French viewers were finally given the chance to watch the return of political thriller starring Kevin Spacey - after virtually every other key territory on the map.
Season two of Netflix’s House of Cards debuted in France last night (Mar 13), nearly a month after its headline-grabbing Valentine’s Day release to subscribers in the US, UK/Ireland, Latin America, Scandinavia and the Netherlands as well as in Germany and China, via other rights-holders.
Netflix is currently locked in negotiations with the French government over a potential autumn launch of their service in France. In the meantime, premium pay-TV channel Canal+ is handling the release of the political drama, putting it out on a three episode per week basis for subscribers.
Die-hard House of Cards fans in France were unlikely to be too excited about last night’s launch: most will already have watched the 13-part series at the same time as the rest of its global fans, via a US or UK Netflix account or a pirated version.
“At the office, we’ve all been talking about it, asking one another ‘have you finished it yet? Where are you up to?’ taking care not to reveal the plot to someone who has not seen a certain episode,” comments Amandine Schmitt, a Paris-based journalist for the website of weekly magazine Le Nouvel Observateur.
The twenty-something journalist has been a subscriber to Netflix for some eight months, describing the experience in an article in January entitled I’ve spent six months on Netflix and yes it’s as fantastic as they say.
Theoretically, Netflix is not yet available to viewers in France. The company grants access to its services on the basis of a user’s IP address, indicating their location. But Schmitt circumvents this with the help of a VPN (Virtual Private Network) service, which changes her IP address, masking her real location. VPN services typically cost around $5 a month.
Using a VPN is not illegal in France and Schmitt, who is also paying Netflix for access to its service through a PayPal account, is not breaking French law. There are no official figures for how many people use VPNs or other geo-block averter products in France but anecdotal evidence suggests their number is on the rise.
Nicholas Lin, founder of Toronto-based Unotelly, which specialises in VPN and DNS (Domain Name Server) products allowing people to watch their favourite television shows wherever they are based, says Netflix is a key driver of business to the site.
“As Netflix becomes more and more known around the world so does use of our services,” says Lin, noting Netflix is the most popular content platform accessed via Unotelly, followed by Hulu and then BBC iPlayer, the latter predominantly by Australians. He will not reveal total subscriber figures but French-based users account for 1.5% of its client base.
Unotelly is just one of many companies enabling viewers to access channels not theoretically available to them.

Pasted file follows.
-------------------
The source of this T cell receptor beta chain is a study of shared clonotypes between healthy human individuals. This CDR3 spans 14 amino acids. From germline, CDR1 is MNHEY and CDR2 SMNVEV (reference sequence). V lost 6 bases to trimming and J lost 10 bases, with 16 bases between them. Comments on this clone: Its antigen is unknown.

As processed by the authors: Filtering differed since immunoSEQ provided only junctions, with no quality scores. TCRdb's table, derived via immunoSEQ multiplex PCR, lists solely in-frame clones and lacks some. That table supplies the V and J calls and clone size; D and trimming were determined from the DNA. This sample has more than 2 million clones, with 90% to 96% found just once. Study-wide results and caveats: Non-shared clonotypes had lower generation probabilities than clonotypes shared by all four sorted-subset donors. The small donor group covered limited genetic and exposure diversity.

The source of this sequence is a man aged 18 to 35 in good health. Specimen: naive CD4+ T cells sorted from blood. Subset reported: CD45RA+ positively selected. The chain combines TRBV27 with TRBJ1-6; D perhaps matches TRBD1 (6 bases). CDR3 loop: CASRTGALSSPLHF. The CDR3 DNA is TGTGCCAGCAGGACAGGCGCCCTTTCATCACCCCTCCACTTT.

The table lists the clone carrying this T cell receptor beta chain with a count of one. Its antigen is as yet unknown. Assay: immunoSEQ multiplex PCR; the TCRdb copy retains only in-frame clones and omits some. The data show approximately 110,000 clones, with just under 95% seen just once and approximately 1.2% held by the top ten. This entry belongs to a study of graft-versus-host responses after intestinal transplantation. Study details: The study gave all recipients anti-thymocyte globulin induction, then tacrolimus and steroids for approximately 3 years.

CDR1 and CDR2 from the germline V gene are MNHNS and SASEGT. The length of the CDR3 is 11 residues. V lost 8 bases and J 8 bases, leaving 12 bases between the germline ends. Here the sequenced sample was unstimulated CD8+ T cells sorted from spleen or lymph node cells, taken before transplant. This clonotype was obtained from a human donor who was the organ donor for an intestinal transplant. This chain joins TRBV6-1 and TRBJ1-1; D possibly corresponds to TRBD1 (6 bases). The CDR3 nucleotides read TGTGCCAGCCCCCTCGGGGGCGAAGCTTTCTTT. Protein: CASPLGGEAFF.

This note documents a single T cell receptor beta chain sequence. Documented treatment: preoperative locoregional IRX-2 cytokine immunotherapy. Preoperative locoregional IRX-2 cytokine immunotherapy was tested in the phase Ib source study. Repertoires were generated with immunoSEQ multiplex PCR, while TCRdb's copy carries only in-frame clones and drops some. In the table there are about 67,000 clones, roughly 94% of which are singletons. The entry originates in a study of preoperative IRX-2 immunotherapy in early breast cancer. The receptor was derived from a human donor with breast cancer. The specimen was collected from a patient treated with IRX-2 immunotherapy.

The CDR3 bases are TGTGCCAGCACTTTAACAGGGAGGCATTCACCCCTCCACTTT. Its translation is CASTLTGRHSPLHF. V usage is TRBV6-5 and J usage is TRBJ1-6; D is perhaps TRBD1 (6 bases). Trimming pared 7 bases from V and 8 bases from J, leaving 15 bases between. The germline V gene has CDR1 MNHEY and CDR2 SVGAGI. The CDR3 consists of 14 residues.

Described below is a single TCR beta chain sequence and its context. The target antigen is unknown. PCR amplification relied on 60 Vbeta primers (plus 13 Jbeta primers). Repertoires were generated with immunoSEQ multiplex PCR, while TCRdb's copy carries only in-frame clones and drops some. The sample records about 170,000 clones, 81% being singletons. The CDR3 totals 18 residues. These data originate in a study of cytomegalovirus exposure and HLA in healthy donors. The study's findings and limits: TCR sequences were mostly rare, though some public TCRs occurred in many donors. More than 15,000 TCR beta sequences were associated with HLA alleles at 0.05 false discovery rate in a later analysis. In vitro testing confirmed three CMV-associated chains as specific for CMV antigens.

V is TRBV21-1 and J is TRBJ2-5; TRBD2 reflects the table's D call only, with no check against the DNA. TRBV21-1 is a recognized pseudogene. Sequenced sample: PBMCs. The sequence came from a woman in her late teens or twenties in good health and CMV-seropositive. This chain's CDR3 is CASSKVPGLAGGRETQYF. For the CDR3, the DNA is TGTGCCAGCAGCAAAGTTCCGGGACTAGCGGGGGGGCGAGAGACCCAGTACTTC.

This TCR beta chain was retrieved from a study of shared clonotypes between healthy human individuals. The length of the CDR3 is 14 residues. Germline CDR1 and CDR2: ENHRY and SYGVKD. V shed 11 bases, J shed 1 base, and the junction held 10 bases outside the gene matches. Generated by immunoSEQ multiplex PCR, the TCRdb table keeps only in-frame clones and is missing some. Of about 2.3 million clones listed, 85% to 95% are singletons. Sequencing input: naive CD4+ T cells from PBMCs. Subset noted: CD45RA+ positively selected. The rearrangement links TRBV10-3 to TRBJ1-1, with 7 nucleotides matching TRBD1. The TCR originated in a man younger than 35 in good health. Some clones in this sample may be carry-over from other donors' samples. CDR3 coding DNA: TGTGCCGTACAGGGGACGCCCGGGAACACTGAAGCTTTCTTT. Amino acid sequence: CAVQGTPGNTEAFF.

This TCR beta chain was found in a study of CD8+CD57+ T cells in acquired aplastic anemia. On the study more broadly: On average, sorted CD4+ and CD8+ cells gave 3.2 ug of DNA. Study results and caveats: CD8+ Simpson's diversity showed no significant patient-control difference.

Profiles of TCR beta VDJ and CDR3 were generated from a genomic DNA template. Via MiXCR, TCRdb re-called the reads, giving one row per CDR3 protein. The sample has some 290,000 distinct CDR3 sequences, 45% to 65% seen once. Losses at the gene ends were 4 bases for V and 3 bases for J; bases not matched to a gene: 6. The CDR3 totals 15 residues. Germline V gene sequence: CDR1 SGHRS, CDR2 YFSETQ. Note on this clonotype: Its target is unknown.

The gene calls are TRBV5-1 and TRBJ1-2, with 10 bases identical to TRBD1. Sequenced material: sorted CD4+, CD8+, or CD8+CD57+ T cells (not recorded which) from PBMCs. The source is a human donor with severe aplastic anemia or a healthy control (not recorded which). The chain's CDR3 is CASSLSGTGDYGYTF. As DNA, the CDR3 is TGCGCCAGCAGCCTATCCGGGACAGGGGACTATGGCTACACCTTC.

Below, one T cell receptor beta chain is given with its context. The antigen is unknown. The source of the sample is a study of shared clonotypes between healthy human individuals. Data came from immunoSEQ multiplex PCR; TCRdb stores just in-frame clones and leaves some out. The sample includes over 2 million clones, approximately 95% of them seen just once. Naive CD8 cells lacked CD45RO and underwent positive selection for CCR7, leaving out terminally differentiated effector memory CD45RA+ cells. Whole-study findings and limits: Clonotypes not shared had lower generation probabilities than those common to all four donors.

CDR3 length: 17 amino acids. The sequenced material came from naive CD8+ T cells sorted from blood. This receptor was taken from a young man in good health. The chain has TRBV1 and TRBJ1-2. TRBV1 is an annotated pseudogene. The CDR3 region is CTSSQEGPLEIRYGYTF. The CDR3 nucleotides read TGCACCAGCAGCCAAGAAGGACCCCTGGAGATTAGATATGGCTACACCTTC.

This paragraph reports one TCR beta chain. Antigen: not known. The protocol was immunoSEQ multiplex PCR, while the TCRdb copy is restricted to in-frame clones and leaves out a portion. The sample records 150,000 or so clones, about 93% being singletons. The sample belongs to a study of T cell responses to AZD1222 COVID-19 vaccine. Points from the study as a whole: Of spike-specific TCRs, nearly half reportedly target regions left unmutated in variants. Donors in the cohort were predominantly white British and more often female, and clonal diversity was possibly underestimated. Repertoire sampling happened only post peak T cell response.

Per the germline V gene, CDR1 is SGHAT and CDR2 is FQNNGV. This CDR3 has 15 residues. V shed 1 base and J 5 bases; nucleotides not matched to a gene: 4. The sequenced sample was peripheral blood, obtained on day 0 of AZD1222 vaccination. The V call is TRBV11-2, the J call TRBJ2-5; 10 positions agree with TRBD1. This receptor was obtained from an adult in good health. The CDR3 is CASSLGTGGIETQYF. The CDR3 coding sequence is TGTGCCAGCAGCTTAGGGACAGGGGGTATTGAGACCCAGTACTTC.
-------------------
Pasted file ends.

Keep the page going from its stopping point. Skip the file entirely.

Schmitt notes, however, that despite the proliferation of such services, many of her contemporaries still turn to pirate sites when looking for TV and film content not available legally in France. Some, she adds, even regard piracy as an act of protest at what they consider to be France’s antiquated audio-visual laws and poor legal offering.
“We all wanted to see this show and think it’s absurd that we had to wait so long for it to arrive in France. We’re not prepared to wait,” says Schmitt, who has also been enjoying Orange is the New Black, Breaking Bad, The Office, Sherlock, The Fall, Louie and Dr Horrible’s Sing Along Blog as well as a host of films on Netflix long before they hit the screens of domestic broadcasters, if at all.
Rumours continue to swirl surrounding Netflix’s possible arrival in France. Local film and TV players are adamant the company should adhere to the same legislation as them if it decides to do business in the country.
It remains to be seen whether Netflix will sign up for France’s strict media chronology laws, stipulating a 36 month window between a film’s theatrical release and internet diffusion; EU programming quotas and obligations to invest in French and European content.
In the backdrop, parts of the local TV and film industry are calling for an overhaul of the country’s legislation surrounding when and how film and TV content can be distributed to bring it up to date with the digital age and the viewing habits of the younger tech-savvy, content-on-demand generations.
But even if Netflix does agree to adhere to French legislation, or the country softens its laws, this may not be enough to stop French viewers virtually crossing borders in search of TV and film content.
“When I listen to the current debate about Netflix’s arrival in France, I worry that on the French version there’ll only be local telefilms, that I’m not interested in,” says Schmitt. “And it’s not even clear if series three of House of Cards would be shown on the service or still on Canal+… if that were the case it’s not much point them coming.”